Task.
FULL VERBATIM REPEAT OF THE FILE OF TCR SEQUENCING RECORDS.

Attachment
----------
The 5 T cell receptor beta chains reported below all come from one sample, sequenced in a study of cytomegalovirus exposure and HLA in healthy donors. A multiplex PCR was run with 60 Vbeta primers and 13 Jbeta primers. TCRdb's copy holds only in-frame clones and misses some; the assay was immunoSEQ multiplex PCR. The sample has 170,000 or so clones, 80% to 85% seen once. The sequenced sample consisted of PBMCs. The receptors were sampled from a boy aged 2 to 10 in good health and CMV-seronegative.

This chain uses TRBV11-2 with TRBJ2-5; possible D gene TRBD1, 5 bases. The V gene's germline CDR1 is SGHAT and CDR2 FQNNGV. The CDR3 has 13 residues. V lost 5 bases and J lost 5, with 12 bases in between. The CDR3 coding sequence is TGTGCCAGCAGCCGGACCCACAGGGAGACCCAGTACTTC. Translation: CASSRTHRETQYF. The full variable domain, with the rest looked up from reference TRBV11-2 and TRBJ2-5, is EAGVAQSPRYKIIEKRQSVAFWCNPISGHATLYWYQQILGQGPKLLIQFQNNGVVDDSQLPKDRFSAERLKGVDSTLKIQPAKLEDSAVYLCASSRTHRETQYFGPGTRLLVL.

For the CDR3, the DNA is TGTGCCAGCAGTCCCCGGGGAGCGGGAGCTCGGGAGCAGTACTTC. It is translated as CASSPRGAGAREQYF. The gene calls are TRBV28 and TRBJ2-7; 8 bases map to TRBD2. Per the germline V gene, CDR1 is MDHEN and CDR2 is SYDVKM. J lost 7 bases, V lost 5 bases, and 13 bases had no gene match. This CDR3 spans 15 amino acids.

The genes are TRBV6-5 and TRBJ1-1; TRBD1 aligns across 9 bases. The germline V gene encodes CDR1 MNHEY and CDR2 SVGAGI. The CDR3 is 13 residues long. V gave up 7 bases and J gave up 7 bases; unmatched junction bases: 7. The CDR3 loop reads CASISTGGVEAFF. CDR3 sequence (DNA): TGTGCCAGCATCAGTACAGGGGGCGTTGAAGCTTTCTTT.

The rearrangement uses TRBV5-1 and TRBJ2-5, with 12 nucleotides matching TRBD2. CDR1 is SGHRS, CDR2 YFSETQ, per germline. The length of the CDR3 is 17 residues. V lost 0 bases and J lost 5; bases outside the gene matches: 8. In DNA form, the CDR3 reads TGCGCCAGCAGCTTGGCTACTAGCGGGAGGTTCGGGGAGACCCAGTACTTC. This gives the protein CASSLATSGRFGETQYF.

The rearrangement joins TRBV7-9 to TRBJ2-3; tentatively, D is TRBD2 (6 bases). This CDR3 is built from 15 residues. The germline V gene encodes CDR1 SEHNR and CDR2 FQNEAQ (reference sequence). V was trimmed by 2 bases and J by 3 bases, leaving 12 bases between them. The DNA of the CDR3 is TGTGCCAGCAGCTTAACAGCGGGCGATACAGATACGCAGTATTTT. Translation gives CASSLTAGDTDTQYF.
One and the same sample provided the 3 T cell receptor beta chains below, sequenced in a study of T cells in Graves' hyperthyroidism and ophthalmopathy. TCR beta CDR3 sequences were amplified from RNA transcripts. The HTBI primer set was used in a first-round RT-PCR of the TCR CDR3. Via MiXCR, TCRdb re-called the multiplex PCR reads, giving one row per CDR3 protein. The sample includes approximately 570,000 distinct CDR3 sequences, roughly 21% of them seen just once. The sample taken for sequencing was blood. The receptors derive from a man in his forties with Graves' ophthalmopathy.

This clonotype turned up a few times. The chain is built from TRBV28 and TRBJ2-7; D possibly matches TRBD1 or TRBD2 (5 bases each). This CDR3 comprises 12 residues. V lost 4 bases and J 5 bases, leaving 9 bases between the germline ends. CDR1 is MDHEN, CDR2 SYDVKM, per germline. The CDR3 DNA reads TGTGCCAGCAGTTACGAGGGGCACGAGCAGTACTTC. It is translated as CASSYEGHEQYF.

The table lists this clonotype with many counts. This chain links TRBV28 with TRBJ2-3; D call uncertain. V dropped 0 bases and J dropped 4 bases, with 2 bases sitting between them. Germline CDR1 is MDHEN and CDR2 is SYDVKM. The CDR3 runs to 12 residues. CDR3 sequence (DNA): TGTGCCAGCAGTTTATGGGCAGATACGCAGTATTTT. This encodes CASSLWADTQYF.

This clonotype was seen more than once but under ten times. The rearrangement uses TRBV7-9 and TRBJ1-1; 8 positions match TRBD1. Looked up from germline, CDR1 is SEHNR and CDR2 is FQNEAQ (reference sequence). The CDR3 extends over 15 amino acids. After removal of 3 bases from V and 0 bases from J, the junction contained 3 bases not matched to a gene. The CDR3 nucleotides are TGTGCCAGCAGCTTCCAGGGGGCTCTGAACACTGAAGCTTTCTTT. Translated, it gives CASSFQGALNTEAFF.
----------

The 5 T cell receptor beta chains reported below all come from one sample, sequenced in a study of cytomegalovirus exposure and HLA in healthy donors. A multiplex PCR was run with 60 Vbeta primers and 13 Jbeta primers. TCRdb's copy holds only in-frame clones and misses some; the assay was immunoSEQ multiplex PCR. The sample has 170,000 or so clones, 80% to 85% seen once. The sequenced sample consisted of PBMCs. The receptors were sampled from a boy aged 2 to 10 in good health and CMV-seronegative.

This chain uses TRBV11-2 with TRBJ2-5; possible D gene TRBD1, 5 bases. The V gene's germline CDR1 is SGHAT and CDR2 FQNNGV. The CDR3 has 13 residues. V lost 5 bases and J lost 5, with 12 bases in between. The CDR3 coding sequence is TGTGCCAGCAGCCGGACCCACAGGGAGACCCAGTACTTC. Translation: CASSRTHRETQYF. The full variable domain, with the rest looked up from reference TRBV11-2 and TRBJ2-5, is EAGVAQSPRYKIIEKRQSVAFWCNPISGHATLYWYQQILGQGPKLLIQFQNNGVVDDSQLPKDRFSAERLKGVDSTLKIQPAKLEDSAVYLCASSRTHRETQYFGPGTRLLVL.

For the CDR3, the DNA is TGTGCCAGCAGTCCCCGGGGAGCGGGAGCTCGGGAGCAGTACTTC. It is translated as CASSPRGAGAREQYF. The gene calls are TRBV28 and TRBJ2-7; 8 bases map to TRBD2. Per the germline V gene, CDR1 is MDHEN and CDR2 is SYDVKM. J lost 7 bases, V lost 5 bases, and 13 bases had no gene match. This CDR3 spans 15 amino acids.

The genes are TRBV6-5 and TRBJ1-1; TRBD1 aligns across 9 bases. The germline V gene encodes CDR1 MNHEY and CDR2 SVGAGI. The CDR3 is 13 residues long. V gave up 7 bases and J gave up 7 bases; unmatched junction bases: 7. The CDR3 loop reads CASISTGGVEAFF. CDR3 sequence (DNA): TGTGCCAGCATCAGTACAGGGGGCGTTGAAGCTTTCTTT.

The rearrangement uses TRBV5-1 and TRBJ2-5, with 12 nucleotides matching TRBD2. CDR1 is SGHRS, CDR2 YFSETQ, per germline. The length of the CDR3 is 17 residues. V lost 0 bases and J lost 5; bases outside the gene matches: 8. In DNA form, the CDR3 reads TGCGCCAGCAGCTTGGCTACTAGCGGGAGGTTCGGGGAGACCCAGTACTTC. This gives the protein CASSLATSGRFGETQYF.

The rearrangement joins TRBV7-9 to TRBJ2-3; tentatively, D is TRBD2 (6 bases). This CDR3 is built from 15 residues. The germline V gene encodes CDR1 SEHNR and CDR2 FQNEAQ (reference sequence). V was trimmed by 2 bases and J by 3 bases, leaving 12 bases between them. The DNA of the CDR3 is TGTGCCAGCAGCTTAACAGCGGGCGATACAGATACGCAGTATTTT. Translation gives CASSLTAGDTDTQYF.
One and the same sample provided the 3 T cell receptor beta chains below, sequenced in a study of T cells in Graves' hyperthyroidism and ophthalmopathy. TCR beta CDR3 sequences were amplified from RNA transcripts. The HTBI primer set was used in a first-round RT-PCR of the TCR CDR3. Via MiXCR, TCRdb re-called the multiplex PCR reads, giving one row per CDR3 protein. The sample includes approximately 570,000 distinct CDR3 sequences, roughly 21% of them seen just once. The sample taken for sequencing was blood. The receptors derive from a man in his forties with Graves' ophthalmopathy.

This clonotype turned up a few times. The chain is built from TRBV28 and TRBJ2-7; D possibly matches TRBD1 or TRBD2 (5 bases each). This CDR3 comprises 12 residues. V lost 4 bases and J 5 bases, leaving 9 bases between the germline ends. CDR1 is MDHEN, CDR2 SYDVKM, per germline. The CDR3 DNA reads TGTGCCAGCAGTTACGAGGGGCACGAGCAGTACTTC. It is translated as CASSYEGHEQYF.

The table lists this clonotype with many counts. This chain links TRBV28 with TRBJ2-3; D call uncertain. V dropped 0 bases and J dropped 4 bases, with 2 bases sitting between them. Germline CDR1 is MDHEN and CDR2 is SYDVKM. The CDR3 runs to 12 residues. CDR3 sequence (DNA): TGTGCCAGCAGTTTATGGGCAGATACGCAGTATTTT. This encodes CASSLWADTQYF.

This clonotype was seen more than once but under ten times. The rearrangement uses TRBV7-9 and TRBJ1-1; 8 positions match TRBD1. Looked up from germline, CDR1 is SEHNR and CDR2 is FQNEAQ (reference sequence). The CDR3 extends over 15 amino acids. After removal of 3 bases from V and 0 bases from J, the junction contained 3 bases not matched to a gene. The CDR3 nucleotides are TGTGCCAGCAGCTTCCAGGGGGCTCTGAACACTGAAGCTTTCTTT. Translated, it gives CASSFQGALNTEAFF.